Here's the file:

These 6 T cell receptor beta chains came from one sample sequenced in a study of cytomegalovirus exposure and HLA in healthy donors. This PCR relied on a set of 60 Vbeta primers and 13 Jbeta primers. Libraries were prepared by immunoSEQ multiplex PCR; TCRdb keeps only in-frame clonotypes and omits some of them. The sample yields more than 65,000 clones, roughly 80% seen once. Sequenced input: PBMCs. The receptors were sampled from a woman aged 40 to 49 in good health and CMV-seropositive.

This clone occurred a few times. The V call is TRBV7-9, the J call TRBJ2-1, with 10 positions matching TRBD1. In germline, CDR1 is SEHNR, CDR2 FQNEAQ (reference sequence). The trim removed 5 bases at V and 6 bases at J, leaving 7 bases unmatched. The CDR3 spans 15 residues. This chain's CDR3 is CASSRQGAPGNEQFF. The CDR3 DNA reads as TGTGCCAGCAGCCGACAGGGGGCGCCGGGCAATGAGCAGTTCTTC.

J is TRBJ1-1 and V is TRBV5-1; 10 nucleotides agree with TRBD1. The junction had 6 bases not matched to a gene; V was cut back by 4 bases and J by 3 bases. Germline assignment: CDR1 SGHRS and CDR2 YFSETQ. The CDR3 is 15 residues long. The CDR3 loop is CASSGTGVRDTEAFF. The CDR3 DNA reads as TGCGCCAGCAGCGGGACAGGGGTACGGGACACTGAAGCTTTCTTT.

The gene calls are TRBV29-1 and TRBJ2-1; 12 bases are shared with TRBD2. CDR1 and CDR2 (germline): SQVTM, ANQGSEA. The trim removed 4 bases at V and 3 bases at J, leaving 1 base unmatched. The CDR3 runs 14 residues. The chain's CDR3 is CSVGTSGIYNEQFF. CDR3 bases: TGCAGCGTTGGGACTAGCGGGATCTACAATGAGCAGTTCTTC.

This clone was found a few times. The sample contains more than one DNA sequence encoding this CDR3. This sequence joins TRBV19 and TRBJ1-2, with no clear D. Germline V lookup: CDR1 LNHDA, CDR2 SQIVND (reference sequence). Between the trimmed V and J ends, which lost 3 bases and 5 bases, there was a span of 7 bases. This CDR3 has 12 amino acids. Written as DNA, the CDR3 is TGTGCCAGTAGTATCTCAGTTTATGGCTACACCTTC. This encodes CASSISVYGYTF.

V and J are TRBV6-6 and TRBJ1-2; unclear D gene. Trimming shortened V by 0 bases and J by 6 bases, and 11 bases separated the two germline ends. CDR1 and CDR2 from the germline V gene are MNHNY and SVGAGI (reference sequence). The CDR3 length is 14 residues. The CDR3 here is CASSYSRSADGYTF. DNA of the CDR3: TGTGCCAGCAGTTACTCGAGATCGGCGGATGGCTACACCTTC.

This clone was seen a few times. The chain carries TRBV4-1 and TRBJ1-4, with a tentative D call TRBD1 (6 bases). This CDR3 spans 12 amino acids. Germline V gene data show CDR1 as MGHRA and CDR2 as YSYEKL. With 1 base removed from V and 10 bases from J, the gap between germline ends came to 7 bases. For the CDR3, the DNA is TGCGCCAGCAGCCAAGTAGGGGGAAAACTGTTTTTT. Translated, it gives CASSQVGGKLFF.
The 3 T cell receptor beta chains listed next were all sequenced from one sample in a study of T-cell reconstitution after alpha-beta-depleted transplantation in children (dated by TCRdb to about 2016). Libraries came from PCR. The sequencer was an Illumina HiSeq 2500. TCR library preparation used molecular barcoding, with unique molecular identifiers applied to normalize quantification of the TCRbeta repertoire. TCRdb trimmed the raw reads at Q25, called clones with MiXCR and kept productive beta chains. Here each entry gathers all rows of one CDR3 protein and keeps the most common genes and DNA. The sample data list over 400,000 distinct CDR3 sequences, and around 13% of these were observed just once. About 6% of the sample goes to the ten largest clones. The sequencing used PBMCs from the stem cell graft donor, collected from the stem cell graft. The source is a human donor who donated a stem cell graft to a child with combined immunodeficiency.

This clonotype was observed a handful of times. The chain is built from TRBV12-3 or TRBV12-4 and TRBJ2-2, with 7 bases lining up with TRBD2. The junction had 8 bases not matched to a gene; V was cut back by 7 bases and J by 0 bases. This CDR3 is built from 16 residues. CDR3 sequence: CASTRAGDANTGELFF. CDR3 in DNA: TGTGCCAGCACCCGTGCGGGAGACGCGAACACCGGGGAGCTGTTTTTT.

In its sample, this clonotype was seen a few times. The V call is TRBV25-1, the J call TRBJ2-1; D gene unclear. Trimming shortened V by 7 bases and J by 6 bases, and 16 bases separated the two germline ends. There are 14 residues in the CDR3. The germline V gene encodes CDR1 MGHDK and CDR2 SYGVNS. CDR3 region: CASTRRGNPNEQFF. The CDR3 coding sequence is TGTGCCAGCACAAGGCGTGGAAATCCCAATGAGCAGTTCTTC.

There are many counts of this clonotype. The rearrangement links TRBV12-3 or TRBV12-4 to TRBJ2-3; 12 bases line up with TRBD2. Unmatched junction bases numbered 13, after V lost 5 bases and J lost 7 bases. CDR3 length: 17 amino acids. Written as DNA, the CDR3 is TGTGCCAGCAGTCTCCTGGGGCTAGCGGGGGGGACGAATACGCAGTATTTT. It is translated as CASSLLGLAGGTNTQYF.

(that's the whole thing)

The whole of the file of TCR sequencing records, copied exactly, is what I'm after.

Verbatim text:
These 6 T cell receptor beta chains came from one sample sequenced in a study of cytomegalovirus exposure and HLA in healthy donors. This PCR relied on a set of 60 Vbeta primers and 13 Jbeta primers. Libraries were prepared by immunoSEQ multiplex PCR; TCRdb keeps only in-frame clonotypes and omits some of them. The sample yields more than 65,000 clones, roughly 80% seen once. Sequenced input: PBMCs. The receptors were sampled from a woman aged 40 to 49 in good health and CMV-seropositive.

This clone occurred a few times. The V call is TRBV7-9, the J call TRBJ2-1, with 10 positions matching TRBD1. In germline, CDR1 is SEHNR, CDR2 FQNEAQ (reference sequence). The trim removed 5 bases at V and 6 bases at J, leaving 7 bases unmatched. The CDR3 spans 15 residues. This chain's CDR3 is CASSRQGAPGNEQFF. The CDR3 DNA reads as TGTGCCAGCAGCCGACAGGGGGCGCCGGGCAATGAGCAGTTCTTC.

J is TRBJ1-1 and V is TRBV5-1; 10 nucleotides agree with TRBD1. The junction had 6 bases not matched to a gene; V was cut back by 4 bases and J by 3 bases. Germline assignment: CDR1 SGHRS and CDR2 YFSETQ. The CDR3 is 15 residues long. The CDR3 loop is CASSGTGVRDTEAFF. The CDR3 DNA reads as TGCGCCAGCAGCGGGACAGGGGTACGGGACACTGAAGCTTTCTTT.

The gene calls are TRBV29-1 and TRBJ2-1; 12 bases are shared with TRBD2. CDR1 and CDR2 (germline): SQVTM, ANQGSEA. The trim removed 4 bases at V and 3 bases at J, leaving 1 base unmatched. The CDR3 runs 14 residues. The chain's CDR3 is CSVGTSGIYNEQFF. CDR3 bases: TGCAGCGTTGGGACTAGCGGGATCTACAATGAGCAGTTCTTC.

This clone was found a few times. The sample contains more than one DNA sequence encoding this CDR3. This sequence joins TRBV19 and TRBJ1-2, with no clear D. Germline V lookup: CDR1 LNHDA, CDR2 SQIVND (reference sequence). Between the trimmed V and J ends, which lost 3 bases and 5 bases, there was a span of 7 bases. This CDR3 has 12 amino acids. Written as DNA, the CDR3 is TGTGCCAGTAGTATCTCAGTTTATGGCTACACCTTC. This encodes CASSISVYGYTF.

V and J are TRBV6-6 and TRBJ1-2; unclear D gene. Trimming shortened V by 0 bases and J by 6 bases, and 11 bases separated the two germline ends. CDR1 and CDR2 from the germline V gene are MNHNY and SVGAGI (reference sequence). The CDR3 length is 14 residues. The CDR3 here is CASSYSRSADGYTF. DNA of the CDR3: TGTGCCAGCAGTTACTCGAGATCGGCGGATGGCTACACCTTC.

This clone was seen a few times. The chain carries TRBV4-1 and TRBJ1-4, with a tentative D call TRBD1 (6 bases). This CDR3 spans 12 amino acids. Germline V gene data show CDR1 as MGHRA and CDR2 as YSYEKL. With 1 base removed from V and 10 bases from J, the gap between germline ends came to 7 bases. For the CDR3, the DNA is TGCGCCAGCAGCCAAGTAGGGGGAAAACTGTTTTTT. Translated, it gives CASSQVGGKLFF.
The 3 T cell receptor beta chains listed next were all sequenced from one sample in a study of T-cell reconstitution after alpha-beta-depleted transplantation in children (dated by TCRdb to about 2016). Libraries came from PCR. The sequencer was an Illumina HiSeq 2500. TCR library preparation used molecular barcoding, with unique molecular identifiers applied to normalize quantification of the TCRbeta repertoire. TCRdb trimmed the raw reads at Q25, called clones with MiXCR and kept productive beta chains. Here each entry gathers all rows of one CDR3 protein and keeps the most common genes and DNA. The sample data list over 400,000 distinct CDR3 sequences, and around 13% of these were observed just once. About 6% of the sample goes to the ten largest clones. The sequencing used PBMCs from the stem cell graft donor, collected from the stem cell graft. The source is a human donor who donated a stem cell graft to a child with combined immunodeficiency.

This clonotype was observed a handful of times. The chain is built from TRBV12-3 or TRBV12-4 and TRBJ2-2, with 7 bases lining up with TRBD2. The junction had 8 bases not matched to a gene; V was cut back by 7 bases and J by 0 bases. This CDR3 is built from 16 residues. CDR3 sequence: CASTRAGDANTGELFF. CDR3 in DNA: TGTGCCAGCACCCGTGCGGGAGACGCGAACACCGGGGAGCTGTTTTTT.

In its sample, this clonotype was seen a few times. The V call is TRBV25-1, the J call TRBJ2-1; D gene unclear. Trimming shortened V by 7 bases and J by 6 bases, and 16 bases separated the two germline ends. There are 14 residues in the CDR3. The germline V gene encodes CDR1 MGHDK and CDR2 SYGVNS. CDR3 region: CASTRRGNPNEQFF. The CDR3 coding sequence is TGTGCCAGCACAAGGCGTGGAAATCCCAATGAGCAGTTCTTC.

There are many counts of this clonotype. The rearrangement links TRBV12-3 or TRBV12-4 to TRBJ2-3; 12 bases line up with TRBD2. Unmatched junction bases numbered 13, after V lost 5 bases and J lost 7 bases. CDR3 length: 17 amino acids. Written as DNA, the CDR3 is TGTGCCAGCAGTCTCCTGGGGCTAGCGGGGGGGACGAATACGCAGTATTTT. It is translated as CASSLLGLAGGTNTQYF.